If you and your team don’t have a designer and you’re not using Canva already – so you should start. The Canva Magic Writer is an AI assistant that can help you brainstorm ideas and create content quickly.
Canva Magic Writer — Pros:
- There’s a free version with up to 25 queries.
- It’s intuitive, especially if you already know Canva.
- You can create content and design it in one place. Content might include tables, charts, and all of Canva designs too.
Canva Magic Writer — Cons:
- The content generator is limited; there are no templates.
- It’s better for the ideation part or short posts, but not for long ones.
Canva Image Generator — Why is it good for community managers?
The Canva Image Generator allows you to create different image types from text prompts. You simply add a description of your desired image and it’ll create it.
Let’s try it out for creating images for this blog post:
The images are ok, but weren’t accurate and didn’t deliver what I wanted. It looks more like a very formal business meeting. Additionally, if you take a closer look at the faces, they look weird.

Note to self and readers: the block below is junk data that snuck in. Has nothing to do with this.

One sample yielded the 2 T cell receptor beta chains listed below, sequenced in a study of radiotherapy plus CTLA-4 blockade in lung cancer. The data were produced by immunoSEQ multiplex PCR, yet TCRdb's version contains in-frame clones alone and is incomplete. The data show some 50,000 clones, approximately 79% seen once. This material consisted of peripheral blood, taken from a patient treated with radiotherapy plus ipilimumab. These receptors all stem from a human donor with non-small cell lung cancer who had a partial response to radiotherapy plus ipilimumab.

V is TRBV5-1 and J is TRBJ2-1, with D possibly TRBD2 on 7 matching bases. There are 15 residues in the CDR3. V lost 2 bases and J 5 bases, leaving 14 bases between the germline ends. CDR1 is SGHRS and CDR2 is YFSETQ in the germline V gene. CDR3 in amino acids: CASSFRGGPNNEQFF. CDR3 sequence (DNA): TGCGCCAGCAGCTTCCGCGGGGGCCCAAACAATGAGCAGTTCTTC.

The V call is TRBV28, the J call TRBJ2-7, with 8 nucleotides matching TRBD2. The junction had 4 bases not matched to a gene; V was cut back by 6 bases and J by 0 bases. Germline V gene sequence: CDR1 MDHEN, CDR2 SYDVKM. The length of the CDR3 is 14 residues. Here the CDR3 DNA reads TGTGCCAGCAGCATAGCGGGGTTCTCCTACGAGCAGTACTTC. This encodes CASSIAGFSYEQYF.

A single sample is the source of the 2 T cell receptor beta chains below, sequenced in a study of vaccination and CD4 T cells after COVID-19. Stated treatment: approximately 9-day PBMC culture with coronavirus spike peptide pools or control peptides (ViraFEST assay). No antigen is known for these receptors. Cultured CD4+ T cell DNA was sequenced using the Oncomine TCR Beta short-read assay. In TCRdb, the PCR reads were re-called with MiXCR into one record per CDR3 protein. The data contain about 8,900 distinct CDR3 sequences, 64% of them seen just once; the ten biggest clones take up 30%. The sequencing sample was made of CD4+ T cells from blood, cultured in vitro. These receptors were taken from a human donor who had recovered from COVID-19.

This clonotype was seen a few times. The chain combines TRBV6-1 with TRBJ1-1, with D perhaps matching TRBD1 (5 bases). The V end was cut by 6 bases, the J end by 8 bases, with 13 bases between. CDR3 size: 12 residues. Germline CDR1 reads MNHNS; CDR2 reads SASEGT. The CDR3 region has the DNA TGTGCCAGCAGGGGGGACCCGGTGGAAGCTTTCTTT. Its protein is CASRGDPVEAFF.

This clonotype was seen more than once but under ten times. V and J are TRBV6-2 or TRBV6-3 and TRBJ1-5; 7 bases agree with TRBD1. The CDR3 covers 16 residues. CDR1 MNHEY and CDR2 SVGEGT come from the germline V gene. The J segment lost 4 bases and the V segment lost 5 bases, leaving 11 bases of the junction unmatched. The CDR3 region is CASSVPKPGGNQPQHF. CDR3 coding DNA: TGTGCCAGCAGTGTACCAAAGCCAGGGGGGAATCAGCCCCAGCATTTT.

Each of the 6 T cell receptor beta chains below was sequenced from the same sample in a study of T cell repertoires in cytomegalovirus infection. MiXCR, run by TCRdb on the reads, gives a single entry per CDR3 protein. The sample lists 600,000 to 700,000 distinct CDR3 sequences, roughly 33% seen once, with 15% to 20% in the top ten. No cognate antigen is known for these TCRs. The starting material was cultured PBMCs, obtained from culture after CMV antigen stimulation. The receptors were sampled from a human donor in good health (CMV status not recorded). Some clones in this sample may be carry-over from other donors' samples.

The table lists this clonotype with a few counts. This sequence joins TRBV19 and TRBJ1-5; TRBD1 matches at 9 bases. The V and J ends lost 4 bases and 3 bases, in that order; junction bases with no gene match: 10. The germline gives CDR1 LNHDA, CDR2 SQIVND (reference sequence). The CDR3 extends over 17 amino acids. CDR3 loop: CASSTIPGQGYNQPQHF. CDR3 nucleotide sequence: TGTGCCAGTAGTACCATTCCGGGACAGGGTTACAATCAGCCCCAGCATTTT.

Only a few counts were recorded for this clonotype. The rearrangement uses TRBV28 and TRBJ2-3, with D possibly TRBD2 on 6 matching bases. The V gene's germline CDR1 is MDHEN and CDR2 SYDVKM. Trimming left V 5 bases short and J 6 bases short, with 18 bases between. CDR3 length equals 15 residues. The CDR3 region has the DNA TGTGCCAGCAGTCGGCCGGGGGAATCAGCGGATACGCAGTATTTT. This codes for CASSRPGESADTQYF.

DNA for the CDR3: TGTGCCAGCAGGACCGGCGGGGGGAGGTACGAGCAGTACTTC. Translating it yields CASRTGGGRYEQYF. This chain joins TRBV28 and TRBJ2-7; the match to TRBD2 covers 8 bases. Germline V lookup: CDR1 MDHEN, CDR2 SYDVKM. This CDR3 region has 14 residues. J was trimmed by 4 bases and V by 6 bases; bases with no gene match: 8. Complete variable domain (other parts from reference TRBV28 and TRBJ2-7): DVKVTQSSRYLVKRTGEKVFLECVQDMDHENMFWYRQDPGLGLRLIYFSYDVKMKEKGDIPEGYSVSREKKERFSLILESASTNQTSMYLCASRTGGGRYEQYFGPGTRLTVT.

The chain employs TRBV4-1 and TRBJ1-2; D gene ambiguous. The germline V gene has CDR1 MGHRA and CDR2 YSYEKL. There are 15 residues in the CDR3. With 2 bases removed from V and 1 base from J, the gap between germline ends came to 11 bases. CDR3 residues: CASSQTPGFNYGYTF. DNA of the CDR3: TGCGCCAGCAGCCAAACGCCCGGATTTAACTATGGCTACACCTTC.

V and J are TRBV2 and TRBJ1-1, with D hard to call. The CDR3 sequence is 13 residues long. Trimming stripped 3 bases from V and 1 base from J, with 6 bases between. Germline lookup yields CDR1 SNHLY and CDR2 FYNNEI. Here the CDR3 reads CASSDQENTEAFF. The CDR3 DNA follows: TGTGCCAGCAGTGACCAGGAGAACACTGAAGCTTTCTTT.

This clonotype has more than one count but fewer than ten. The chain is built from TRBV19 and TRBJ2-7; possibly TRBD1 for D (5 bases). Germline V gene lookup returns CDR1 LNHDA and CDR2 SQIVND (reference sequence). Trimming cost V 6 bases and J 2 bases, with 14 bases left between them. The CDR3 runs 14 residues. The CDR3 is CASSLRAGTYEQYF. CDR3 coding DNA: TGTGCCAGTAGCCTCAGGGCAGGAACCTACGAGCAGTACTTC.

I tried another prompt:
This one is a bit better, but still very generic, and does not deliver any sense of community. That’s why I added to tweak the prompt:
I tried again, creating an image of real people, so inserted another prompt:
Unfortunately, while you could recognize our friends Elon, Mark, and Bill, the faces still look weird. Sam Altman (from OpenAI) is missing from all the images’ suggestions. So I gave up on featuring humans. Apparently they are not necessary in communities…
This prompt was the better one so far, and I liked the first suggestion (upper left).
Canva Image Generator — Pros:
- There’s no cost for using it.
- It can generate images quickly.